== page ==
Although the U.S. dollar has been the beneficiary of the forced liquidation of commodity positions which are for the most part denominated in U.S. dollars, it hasn't been because underlying fundamentals have changed, as its drop against the yen has proven. Today the dollar fell to a 13-year low against the yen, dropping to 90.89.
It has rebounded some since then, but it does show that the yen is behaving like the fundamentals connected to it, while the dollar isn't because of the forced liquidation mentioned above.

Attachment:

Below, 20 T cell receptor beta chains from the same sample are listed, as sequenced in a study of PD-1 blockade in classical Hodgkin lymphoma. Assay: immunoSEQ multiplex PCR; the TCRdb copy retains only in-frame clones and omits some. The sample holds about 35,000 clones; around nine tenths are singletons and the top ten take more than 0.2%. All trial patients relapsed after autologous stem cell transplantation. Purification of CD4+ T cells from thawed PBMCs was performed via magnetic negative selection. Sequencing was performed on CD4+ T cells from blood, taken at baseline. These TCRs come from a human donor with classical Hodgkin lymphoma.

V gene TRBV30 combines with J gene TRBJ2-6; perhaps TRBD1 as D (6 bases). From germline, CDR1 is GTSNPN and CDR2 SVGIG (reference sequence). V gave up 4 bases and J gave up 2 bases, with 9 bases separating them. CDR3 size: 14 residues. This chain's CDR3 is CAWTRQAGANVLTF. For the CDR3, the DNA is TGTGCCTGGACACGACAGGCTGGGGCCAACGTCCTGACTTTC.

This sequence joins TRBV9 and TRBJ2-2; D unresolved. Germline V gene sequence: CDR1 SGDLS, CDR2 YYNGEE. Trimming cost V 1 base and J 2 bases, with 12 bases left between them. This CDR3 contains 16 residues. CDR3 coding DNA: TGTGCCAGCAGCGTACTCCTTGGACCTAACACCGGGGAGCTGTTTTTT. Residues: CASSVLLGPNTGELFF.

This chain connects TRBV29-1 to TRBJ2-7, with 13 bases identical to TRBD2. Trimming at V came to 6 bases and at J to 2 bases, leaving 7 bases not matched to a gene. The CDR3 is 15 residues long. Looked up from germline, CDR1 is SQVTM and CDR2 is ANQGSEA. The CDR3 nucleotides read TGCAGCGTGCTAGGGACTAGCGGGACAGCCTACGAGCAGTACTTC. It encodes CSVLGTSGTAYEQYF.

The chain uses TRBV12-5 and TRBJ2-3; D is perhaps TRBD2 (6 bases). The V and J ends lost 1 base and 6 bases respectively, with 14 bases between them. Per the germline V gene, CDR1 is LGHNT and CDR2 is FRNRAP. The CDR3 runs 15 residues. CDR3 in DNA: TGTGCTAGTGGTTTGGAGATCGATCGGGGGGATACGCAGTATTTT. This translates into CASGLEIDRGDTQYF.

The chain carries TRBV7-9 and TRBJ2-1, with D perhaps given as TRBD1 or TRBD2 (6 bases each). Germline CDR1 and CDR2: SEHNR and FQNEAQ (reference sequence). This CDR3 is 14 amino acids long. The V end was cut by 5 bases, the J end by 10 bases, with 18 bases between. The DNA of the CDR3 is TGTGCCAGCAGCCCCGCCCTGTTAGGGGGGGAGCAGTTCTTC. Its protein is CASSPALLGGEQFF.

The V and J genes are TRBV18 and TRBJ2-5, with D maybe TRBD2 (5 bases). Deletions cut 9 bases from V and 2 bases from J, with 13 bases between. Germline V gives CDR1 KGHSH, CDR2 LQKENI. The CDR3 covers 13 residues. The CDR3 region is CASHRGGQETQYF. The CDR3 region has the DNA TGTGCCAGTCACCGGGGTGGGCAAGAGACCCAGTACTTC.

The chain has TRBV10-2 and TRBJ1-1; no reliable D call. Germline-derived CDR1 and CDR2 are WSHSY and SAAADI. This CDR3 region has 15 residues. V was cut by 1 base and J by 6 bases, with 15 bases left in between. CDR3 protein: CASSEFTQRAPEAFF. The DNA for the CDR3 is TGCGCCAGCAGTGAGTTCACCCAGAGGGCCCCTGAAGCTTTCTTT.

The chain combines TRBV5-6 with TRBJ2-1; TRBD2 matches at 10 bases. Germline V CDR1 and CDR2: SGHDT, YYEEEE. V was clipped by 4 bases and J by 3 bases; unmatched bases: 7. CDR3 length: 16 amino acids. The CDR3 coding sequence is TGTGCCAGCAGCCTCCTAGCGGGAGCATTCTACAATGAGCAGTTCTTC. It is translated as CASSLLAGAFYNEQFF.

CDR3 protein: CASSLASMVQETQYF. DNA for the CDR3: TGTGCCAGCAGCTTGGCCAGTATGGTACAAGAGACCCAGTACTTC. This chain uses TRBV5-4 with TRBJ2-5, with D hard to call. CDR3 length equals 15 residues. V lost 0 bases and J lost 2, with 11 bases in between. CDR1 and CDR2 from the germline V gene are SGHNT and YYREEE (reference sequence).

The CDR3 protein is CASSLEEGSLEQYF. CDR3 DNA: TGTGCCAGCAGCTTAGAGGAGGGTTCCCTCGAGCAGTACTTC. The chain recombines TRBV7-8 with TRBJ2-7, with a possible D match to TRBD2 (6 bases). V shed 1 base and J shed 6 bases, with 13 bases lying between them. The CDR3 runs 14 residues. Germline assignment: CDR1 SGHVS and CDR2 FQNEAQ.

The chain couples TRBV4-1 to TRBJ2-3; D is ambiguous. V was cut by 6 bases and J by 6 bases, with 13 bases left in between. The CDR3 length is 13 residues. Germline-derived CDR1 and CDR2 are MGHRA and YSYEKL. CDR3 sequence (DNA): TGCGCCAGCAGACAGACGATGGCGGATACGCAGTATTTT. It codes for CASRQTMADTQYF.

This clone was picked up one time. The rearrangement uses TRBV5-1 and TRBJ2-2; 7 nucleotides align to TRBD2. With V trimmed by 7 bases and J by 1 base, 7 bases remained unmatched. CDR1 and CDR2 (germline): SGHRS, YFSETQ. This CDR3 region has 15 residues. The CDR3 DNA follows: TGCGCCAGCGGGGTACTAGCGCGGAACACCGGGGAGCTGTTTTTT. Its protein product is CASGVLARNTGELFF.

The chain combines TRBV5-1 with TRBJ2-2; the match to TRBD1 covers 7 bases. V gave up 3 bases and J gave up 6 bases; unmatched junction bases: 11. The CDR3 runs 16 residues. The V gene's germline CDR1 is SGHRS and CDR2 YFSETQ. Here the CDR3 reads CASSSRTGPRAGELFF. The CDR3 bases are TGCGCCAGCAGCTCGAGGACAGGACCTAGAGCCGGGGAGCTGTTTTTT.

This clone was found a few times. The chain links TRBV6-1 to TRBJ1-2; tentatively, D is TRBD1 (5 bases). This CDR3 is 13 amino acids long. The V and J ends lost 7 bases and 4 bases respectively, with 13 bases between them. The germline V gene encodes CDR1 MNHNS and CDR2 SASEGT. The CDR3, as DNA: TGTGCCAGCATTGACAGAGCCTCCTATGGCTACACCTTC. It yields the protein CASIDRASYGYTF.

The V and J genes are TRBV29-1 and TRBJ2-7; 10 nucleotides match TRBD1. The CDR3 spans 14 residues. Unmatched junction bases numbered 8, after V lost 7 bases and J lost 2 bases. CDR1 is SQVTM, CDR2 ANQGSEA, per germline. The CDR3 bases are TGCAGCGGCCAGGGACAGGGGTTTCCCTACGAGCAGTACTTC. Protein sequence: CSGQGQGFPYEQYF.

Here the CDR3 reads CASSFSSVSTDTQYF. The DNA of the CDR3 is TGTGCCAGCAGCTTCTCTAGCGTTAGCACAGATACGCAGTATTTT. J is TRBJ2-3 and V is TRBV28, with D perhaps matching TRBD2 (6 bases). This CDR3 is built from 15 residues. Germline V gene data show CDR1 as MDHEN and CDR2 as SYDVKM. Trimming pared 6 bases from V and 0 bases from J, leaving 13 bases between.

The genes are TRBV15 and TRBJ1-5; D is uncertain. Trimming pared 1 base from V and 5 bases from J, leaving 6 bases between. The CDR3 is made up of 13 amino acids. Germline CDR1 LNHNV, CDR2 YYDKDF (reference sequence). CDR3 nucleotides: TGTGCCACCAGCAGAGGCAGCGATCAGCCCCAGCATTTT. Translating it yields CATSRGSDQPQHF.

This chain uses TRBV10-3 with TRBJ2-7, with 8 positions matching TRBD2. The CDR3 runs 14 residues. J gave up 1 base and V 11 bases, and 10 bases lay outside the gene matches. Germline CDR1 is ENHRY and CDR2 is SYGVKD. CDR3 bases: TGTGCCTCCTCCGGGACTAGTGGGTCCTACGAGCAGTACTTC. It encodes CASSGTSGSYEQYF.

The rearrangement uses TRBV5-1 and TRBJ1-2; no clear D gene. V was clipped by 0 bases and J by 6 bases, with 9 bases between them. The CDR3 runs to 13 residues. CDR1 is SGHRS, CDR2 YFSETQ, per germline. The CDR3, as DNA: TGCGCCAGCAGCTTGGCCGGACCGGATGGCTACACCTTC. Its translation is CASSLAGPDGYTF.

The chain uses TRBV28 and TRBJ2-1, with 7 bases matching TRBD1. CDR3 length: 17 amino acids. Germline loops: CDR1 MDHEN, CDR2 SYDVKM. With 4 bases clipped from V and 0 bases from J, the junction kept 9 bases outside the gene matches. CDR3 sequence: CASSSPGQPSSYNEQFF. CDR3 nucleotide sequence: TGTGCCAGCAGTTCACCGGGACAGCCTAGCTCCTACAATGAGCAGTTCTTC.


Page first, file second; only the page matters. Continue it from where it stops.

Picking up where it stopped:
Still, the remarkable factors in the market keep the dollar high against other nations' currencies, as it was up to two-year highs against the euro, while it enjoyed a six-year high against sterling.
Sterling fell to as low as $1.5270 against the U.S. dollar, while the euro was as low as $1.2498. The Australian and New Zealand dollars also plunged against the greenback, with the Australian dollar taking the biggest hit, falling by 7.6 percent to $0.6213, while the New Zealand dollar was right behind it, decreasing by 6.5 percent to $0.5576.